By Steven Lipkin, MD, PhD with Jon L. LuomaIn the next decade, we are likely to see a new generation of preimplantation genetic diagnosis, which could lead to the possibility of actually repairing genes in ART [advanced reproductive technologies] embryos affected by genetic disorders. Recent powerful basic science advances using a technique called CRISPR (pronounced “crisper,” and the acronym for the tongue twister “clustered regularly interspaced short palindromic repeats”) have offered robust evidence that it’s possible to repair gene defects in embryos of several mammalian model organisms, including nonhuman primates. This is an inexpensive, remarkably effective gene-editing technique easy enough to be performed in literally thousands of laboratories around the world.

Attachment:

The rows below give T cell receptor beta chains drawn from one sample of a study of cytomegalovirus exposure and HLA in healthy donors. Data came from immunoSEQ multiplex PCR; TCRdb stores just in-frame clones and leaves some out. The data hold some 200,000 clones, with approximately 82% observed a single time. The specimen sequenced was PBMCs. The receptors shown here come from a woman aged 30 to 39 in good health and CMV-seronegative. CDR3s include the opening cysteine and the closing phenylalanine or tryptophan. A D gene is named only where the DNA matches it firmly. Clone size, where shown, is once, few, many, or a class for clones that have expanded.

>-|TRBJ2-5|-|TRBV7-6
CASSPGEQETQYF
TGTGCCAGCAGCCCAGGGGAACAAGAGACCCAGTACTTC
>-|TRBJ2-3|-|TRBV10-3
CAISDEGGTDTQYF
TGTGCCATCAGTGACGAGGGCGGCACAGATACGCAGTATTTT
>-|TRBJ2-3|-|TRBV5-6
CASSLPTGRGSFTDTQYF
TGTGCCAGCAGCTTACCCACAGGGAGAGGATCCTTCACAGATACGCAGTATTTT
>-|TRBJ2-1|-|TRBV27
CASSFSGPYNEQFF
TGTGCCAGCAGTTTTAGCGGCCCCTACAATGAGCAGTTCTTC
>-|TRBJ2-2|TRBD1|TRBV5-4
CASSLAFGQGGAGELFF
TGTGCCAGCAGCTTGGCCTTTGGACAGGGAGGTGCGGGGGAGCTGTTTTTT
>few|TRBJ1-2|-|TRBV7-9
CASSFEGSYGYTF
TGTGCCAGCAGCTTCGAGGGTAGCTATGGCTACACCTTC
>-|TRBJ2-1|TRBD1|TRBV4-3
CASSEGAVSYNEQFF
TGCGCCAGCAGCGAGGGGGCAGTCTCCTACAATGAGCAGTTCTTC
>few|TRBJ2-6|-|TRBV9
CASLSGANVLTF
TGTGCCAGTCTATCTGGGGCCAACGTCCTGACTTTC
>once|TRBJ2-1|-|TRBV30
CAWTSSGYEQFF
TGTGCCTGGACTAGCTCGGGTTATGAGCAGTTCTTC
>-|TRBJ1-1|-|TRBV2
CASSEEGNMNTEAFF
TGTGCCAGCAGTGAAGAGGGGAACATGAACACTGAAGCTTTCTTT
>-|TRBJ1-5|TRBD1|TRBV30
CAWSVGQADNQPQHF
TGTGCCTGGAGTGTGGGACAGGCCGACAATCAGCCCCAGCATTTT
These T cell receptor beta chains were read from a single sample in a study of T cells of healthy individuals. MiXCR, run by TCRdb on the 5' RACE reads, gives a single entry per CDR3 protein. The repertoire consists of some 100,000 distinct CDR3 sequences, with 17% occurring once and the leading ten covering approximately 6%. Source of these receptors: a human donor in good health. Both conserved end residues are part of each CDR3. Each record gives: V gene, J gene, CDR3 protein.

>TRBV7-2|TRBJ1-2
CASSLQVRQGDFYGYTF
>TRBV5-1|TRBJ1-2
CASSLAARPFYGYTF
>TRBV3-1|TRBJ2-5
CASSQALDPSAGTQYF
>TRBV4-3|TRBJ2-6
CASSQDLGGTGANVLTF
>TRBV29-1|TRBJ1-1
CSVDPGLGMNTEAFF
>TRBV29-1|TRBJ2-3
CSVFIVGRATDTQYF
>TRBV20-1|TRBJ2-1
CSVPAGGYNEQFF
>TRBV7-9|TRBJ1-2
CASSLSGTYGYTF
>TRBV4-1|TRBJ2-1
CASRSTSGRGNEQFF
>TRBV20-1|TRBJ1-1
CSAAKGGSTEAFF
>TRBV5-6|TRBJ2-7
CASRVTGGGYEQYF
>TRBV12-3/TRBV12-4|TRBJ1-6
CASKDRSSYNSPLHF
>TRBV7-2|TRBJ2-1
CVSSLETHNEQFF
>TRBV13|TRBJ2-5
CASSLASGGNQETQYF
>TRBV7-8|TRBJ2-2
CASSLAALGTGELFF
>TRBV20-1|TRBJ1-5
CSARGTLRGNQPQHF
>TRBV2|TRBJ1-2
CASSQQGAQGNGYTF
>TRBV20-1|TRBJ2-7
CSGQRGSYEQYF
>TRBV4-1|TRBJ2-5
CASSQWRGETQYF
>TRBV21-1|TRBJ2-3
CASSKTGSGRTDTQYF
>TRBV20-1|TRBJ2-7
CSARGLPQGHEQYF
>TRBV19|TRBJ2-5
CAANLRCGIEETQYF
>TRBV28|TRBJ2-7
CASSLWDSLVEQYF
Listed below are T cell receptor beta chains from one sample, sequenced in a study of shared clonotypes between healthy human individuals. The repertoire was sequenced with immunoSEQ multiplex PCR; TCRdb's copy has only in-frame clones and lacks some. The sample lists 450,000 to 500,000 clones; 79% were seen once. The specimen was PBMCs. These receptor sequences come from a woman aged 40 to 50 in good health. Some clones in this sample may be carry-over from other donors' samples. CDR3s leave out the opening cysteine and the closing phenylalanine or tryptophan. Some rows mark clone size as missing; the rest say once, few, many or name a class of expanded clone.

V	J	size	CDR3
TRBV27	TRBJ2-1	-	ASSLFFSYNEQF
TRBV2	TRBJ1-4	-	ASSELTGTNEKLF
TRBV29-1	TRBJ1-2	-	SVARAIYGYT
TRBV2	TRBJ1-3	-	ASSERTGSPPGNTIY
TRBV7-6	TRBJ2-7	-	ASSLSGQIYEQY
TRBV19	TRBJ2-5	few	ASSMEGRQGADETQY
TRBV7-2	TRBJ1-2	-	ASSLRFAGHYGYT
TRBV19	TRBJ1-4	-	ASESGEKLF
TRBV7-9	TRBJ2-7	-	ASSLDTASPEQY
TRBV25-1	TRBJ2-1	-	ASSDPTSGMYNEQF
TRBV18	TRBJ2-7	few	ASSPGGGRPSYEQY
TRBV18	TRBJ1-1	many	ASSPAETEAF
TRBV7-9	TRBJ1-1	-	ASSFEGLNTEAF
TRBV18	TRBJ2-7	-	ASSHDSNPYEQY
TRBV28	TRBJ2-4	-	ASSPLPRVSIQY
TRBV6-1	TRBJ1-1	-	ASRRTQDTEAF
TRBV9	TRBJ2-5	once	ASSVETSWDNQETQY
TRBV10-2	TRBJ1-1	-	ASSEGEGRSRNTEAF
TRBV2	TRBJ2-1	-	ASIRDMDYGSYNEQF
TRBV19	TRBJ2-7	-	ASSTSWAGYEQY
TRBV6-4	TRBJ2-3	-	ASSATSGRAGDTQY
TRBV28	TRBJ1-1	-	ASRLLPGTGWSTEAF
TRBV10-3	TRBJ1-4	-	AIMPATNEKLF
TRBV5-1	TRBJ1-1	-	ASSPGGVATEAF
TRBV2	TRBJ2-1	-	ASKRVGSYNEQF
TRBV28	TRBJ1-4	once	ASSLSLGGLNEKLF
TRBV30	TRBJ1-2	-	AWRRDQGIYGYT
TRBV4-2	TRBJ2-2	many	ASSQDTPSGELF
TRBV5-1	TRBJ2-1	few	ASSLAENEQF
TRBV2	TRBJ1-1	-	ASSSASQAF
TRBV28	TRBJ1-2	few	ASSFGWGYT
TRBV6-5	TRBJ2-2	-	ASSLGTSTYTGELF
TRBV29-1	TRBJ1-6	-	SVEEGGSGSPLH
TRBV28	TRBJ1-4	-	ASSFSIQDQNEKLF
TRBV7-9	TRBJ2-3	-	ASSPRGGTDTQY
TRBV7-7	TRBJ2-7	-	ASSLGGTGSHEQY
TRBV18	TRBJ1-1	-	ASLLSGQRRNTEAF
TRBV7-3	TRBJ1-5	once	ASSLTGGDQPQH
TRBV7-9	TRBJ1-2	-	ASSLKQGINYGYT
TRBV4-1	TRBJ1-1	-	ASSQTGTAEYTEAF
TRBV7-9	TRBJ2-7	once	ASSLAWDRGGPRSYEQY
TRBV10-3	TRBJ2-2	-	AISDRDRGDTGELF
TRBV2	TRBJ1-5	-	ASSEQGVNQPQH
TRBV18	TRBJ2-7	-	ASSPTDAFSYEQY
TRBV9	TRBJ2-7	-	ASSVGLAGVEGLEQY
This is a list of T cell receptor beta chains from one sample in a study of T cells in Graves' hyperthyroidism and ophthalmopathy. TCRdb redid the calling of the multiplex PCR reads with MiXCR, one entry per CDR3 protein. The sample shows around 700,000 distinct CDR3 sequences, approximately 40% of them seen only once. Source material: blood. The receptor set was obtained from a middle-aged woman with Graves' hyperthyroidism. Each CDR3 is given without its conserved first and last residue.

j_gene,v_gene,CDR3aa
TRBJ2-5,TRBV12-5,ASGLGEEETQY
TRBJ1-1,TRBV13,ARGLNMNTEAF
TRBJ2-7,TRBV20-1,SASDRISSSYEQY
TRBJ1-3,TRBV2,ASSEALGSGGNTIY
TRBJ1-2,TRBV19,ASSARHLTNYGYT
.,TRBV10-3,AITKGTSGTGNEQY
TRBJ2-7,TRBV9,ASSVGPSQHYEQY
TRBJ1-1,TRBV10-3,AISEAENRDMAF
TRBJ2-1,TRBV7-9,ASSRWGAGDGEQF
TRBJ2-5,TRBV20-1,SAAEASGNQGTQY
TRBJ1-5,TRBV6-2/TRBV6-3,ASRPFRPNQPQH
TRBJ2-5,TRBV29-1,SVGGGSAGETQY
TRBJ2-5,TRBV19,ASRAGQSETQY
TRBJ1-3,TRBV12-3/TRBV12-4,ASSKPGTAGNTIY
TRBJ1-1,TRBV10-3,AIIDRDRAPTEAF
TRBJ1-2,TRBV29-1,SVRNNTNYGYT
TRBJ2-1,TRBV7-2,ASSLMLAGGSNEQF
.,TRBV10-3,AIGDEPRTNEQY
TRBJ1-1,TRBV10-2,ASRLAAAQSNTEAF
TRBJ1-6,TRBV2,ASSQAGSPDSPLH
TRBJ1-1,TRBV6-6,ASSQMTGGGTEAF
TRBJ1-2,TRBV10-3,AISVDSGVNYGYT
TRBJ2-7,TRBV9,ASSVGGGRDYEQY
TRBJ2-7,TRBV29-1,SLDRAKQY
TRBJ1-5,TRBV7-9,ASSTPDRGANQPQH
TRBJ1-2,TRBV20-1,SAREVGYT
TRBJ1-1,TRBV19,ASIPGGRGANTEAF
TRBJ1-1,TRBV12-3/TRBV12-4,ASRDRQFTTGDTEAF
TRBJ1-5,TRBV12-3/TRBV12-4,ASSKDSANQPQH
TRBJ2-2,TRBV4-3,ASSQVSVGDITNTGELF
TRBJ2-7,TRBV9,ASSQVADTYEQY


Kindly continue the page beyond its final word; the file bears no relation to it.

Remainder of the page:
A Q&A with Steven Lipkin, MD, PhD and Jon L. LuomaWe are living in an age that promises to be a watershed in the history of health and medicine. Genetic testing is experiencing the kind of exponential growth once seen with the birth of the Internet as the plummeting cost of DNA sequencing makes it increasingly accessible for individuals and families. In The Age of Genomes: Tales from the Front Lines of Genetic Medicine, which went on sale this week, geneticist Steven Lipkin, MD, PhD and science journalist Jon Luoma explore the transformative potential and risks of genetic technology through the true stories of patients facing devastating neurological diseases, cancer, and other maladies